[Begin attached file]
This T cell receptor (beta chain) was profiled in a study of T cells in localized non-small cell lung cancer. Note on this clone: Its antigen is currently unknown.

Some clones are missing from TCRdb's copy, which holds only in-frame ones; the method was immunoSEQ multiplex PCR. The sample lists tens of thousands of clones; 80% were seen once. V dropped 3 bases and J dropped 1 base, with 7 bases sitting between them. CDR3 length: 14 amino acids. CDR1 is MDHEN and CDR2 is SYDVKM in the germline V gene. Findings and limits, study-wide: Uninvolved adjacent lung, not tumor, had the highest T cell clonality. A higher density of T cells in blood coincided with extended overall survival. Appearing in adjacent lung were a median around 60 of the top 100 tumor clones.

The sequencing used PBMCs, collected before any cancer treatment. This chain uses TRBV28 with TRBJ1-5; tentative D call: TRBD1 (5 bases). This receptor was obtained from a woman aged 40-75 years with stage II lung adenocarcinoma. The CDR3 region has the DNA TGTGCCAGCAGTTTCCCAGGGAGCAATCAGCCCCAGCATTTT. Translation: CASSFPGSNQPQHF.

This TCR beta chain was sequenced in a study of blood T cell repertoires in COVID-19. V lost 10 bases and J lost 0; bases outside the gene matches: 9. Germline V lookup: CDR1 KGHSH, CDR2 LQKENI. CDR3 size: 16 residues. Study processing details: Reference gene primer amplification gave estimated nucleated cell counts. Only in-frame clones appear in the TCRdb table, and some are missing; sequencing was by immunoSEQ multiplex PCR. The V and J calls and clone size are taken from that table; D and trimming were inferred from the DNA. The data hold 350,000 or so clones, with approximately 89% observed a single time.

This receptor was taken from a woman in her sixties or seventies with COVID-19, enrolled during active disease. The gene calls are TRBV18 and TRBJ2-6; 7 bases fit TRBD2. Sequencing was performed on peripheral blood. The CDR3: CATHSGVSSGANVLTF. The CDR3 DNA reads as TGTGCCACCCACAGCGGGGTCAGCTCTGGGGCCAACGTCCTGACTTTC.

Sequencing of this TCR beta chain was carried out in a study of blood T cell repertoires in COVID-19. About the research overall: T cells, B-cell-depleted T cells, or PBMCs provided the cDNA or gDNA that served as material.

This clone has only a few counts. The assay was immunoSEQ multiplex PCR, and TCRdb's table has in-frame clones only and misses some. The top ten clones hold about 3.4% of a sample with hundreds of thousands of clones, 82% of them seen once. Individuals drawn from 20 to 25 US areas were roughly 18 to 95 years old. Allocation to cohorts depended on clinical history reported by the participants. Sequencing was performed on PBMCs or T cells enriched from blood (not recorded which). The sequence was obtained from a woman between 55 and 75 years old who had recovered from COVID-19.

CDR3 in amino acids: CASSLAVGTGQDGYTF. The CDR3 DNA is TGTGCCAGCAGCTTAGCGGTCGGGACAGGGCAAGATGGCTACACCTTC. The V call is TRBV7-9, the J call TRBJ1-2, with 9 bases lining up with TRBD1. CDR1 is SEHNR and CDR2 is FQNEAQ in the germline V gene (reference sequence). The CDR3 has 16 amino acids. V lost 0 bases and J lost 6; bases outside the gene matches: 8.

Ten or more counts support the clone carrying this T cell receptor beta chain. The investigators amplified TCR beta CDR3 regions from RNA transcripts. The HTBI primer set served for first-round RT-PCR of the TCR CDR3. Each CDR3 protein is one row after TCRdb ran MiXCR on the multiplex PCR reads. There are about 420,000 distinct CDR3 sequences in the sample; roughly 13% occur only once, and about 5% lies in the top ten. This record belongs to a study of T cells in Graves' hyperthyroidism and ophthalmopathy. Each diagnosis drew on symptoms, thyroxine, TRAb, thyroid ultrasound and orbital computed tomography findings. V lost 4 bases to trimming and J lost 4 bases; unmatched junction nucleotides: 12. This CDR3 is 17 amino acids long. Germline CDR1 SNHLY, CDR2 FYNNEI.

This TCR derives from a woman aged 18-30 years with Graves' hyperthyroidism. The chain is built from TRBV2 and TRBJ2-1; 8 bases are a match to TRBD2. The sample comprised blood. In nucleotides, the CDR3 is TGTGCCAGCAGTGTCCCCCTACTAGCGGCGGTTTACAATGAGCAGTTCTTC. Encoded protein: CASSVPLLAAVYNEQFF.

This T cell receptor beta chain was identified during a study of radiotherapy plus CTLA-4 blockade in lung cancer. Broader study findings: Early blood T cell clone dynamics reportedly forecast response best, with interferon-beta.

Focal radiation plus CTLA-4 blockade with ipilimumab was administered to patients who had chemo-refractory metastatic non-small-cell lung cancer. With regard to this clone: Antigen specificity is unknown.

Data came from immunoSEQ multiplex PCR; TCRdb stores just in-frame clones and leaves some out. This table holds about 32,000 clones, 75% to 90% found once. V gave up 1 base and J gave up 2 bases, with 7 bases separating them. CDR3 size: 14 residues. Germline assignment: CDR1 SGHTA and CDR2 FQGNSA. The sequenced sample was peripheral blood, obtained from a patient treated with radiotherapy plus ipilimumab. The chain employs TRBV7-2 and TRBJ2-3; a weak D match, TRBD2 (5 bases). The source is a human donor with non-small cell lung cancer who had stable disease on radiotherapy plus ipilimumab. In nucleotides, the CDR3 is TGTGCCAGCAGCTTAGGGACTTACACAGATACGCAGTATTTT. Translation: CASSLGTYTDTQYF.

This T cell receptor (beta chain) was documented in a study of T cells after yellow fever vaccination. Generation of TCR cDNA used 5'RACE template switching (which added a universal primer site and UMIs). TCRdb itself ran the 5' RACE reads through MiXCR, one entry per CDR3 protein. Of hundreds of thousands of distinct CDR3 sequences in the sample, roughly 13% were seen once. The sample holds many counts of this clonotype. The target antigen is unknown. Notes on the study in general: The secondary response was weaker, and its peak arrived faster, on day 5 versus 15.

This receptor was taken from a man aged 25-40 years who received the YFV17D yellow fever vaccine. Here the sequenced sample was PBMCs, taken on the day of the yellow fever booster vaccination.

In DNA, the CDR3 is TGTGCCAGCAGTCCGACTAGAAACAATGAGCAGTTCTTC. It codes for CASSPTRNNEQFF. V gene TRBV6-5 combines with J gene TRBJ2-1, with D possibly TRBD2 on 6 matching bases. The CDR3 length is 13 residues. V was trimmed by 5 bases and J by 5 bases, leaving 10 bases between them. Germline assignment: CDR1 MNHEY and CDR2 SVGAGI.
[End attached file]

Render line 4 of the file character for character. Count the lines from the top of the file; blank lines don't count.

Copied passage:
This TCR beta chain was sequenced in a study of blood T cell repertoires in COVID-19. V lost 10 bases and J lost 0; bases outside the gene matches: 9. Germline V lookup: CDR1 KGHSH, CDR2 LQKENI. CDR3 size: 16 residues. Study processing details: Reference gene primer amplification gave estimated nucleated cell counts. Only in-frame clones appear in the TCRdb table, and some are missing; sequencing was by immunoSEQ multiplex PCR. The V and J calls and clone size are taken from that table; D and trimming were inferred from the DNA. The data hold 350,000 or so clones, with approximately 89% observed a single time.